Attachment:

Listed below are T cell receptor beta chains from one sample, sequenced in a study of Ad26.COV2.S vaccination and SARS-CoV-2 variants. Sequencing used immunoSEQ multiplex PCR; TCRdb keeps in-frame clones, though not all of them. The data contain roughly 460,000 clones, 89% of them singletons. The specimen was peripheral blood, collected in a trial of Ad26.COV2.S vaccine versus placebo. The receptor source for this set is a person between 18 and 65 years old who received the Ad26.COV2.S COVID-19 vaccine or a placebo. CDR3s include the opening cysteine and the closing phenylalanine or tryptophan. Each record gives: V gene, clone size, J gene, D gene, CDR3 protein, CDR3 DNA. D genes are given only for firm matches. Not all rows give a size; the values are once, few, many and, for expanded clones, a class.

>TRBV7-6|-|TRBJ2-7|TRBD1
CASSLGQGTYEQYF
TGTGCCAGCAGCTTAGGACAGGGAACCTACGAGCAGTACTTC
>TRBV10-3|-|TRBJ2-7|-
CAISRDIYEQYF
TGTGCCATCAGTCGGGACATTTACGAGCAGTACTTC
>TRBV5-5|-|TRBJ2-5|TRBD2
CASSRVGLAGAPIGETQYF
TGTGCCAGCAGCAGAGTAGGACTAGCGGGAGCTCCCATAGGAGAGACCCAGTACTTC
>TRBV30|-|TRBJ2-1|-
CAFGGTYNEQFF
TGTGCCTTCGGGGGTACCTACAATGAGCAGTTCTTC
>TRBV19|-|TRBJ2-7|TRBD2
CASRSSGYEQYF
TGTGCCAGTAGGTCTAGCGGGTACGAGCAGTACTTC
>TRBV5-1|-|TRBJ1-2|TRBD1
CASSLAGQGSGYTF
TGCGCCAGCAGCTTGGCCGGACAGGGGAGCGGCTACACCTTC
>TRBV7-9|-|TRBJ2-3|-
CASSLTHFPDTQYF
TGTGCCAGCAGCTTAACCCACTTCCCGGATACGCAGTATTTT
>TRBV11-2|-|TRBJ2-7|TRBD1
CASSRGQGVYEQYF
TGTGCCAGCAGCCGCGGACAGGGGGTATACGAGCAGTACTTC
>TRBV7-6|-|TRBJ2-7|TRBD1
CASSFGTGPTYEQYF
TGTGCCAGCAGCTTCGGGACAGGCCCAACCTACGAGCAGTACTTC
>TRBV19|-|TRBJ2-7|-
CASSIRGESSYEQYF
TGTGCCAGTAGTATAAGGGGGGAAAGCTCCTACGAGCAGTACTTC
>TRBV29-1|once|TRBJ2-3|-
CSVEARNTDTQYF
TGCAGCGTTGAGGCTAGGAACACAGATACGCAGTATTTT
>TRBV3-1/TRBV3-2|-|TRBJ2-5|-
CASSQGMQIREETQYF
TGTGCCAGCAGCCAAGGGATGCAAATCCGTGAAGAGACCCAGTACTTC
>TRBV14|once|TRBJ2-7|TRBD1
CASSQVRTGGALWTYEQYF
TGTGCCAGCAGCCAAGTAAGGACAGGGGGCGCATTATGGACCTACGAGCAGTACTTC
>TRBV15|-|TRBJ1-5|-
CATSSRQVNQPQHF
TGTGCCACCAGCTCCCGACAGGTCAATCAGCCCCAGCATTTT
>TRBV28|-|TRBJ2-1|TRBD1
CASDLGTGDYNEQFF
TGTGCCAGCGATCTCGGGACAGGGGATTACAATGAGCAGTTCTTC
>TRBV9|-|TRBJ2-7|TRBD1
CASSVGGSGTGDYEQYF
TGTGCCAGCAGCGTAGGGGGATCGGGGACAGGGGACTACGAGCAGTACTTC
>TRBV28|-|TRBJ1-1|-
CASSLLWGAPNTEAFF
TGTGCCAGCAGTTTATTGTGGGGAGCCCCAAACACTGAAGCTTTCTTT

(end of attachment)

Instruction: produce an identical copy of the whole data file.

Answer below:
Listed below are T cell receptor beta chains from one sample, sequenced in a study of Ad26.COV2.S vaccination and SARS-CoV-2 variants. Sequencing used immunoSEQ multiplex PCR; TCRdb keeps in-frame clones, though not all of them. The data contain roughly 460,000 clones, 89% of them singletons. The specimen was peripheral blood, collected in a trial of Ad26.COV2.S vaccine versus placebo. The receptor source for this set is a person between 18 and 65 years old who received the Ad26.COV2.S COVID-19 vaccine or a placebo. CDR3s include the opening cysteine and the closing phenylalanine or tryptophan. Each record gives: V gene, clone size, J gene, D gene, CDR3 protein, CDR3 DNA. D genes are given only for firm matches. Not all rows give a size; the values are once, few, many and, for expanded clones, a class.

>TRBV7-6|-|TRBJ2-7|TRBD1
CASSLGQGTYEQYF
TGTGCCAGCAGCTTAGGACAGGGAACCTACGAGCAGTACTTC
>TRBV10-3|-|TRBJ2-7|-
CAISRDIYEQYF
TGTGCCATCAGTCGGGACATTTACGAGCAGTACTTC
>TRBV5-5|-|TRBJ2-5|TRBD2
CASSRVGLAGAPIGETQYF
TGTGCCAGCAGCAGAGTAGGACTAGCGGGAGCTCCCATAGGAGAGACCCAGTACTTC
>TRBV30|-|TRBJ2-1|-
CAFGGTYNEQFF
TGTGCCTTCGGGGGTACCTACAATGAGCAGTTCTTC
>TRBV19|-|TRBJ2-7|TRBD2
CASRSSGYEQYF
TGTGCCAGTAGGTCTAGCGGGTACGAGCAGTACTTC
>TRBV5-1|-|TRBJ1-2|TRBD1
CASSLAGQGSGYTF
TGCGCCAGCAGCTTGGCCGGACAGGGGAGCGGCTACACCTTC
>TRBV7-9|-|TRBJ2-3|-
CASSLTHFPDTQYF
TGTGCCAGCAGCTTAACCCACTTCCCGGATACGCAGTATTTT
>TRBV11-2|-|TRBJ2-7|TRBD1
CASSRGQGVYEQYF
TGTGCCAGCAGCCGCGGACAGGGGGTATACGAGCAGTACTTC
>TRBV7-6|-|TRBJ2-7|TRBD1
CASSFGTGPTYEQYF
TGTGCCAGCAGCTTCGGGACAGGCCCAACCTACGAGCAGTACTTC
>TRBV19|-|TRBJ2-7|-
CASSIRGESSYEQYF
TGTGCCAGTAGTATAAGGGGGGAAAGCTCCTACGAGCAGTACTTC
>TRBV29-1|once|TRBJ2-3|-
CSVEARNTDTQYF
TGCAGCGTTGAGGCTAGGAACACAGATACGCAGTATTTT
>TRBV3-1/TRBV3-2|-|TRBJ2-5|-
CASSQGMQIREETQYF
TGTGCCAGCAGCCAAGGGATGCAAATCCGTGAAGAGACCCAGTACTTC
>TRBV14|once|TRBJ2-7|TRBD1
CASSQVRTGGALWTYEQYF
TGTGCCAGCAGCCAAGTAAGGACAGGGGGCGCATTATGGACCTACGAGCAGTACTTC
>TRBV15|-|TRBJ1-5|-
CATSSRQVNQPQHF
TGTGCCACCAGCTCCCGACAGGTCAATCAGCCCCAGCATTTT
>TRBV28|-|TRBJ2-1|TRBD1
CASDLGTGDYNEQFF
TGTGCCAGCGATCTCGGGACAGGGGATTACAATGAGCAGTTCTTC
>TRBV9|-|TRBJ2-7|TRBD1
CASSVGGSGTGDYEQYF
TGTGCCAGCAGCGTAGGGGGATCGGGGACAGGGGACTACGAGCAGTACTTC
>TRBV28|-|TRBJ1-1|-
CASSLLWGAPNTEAFF
TGTGCCAGCAGTTTATTGTGGGGAGCCCCAAACACTGAAGCTTTCTTT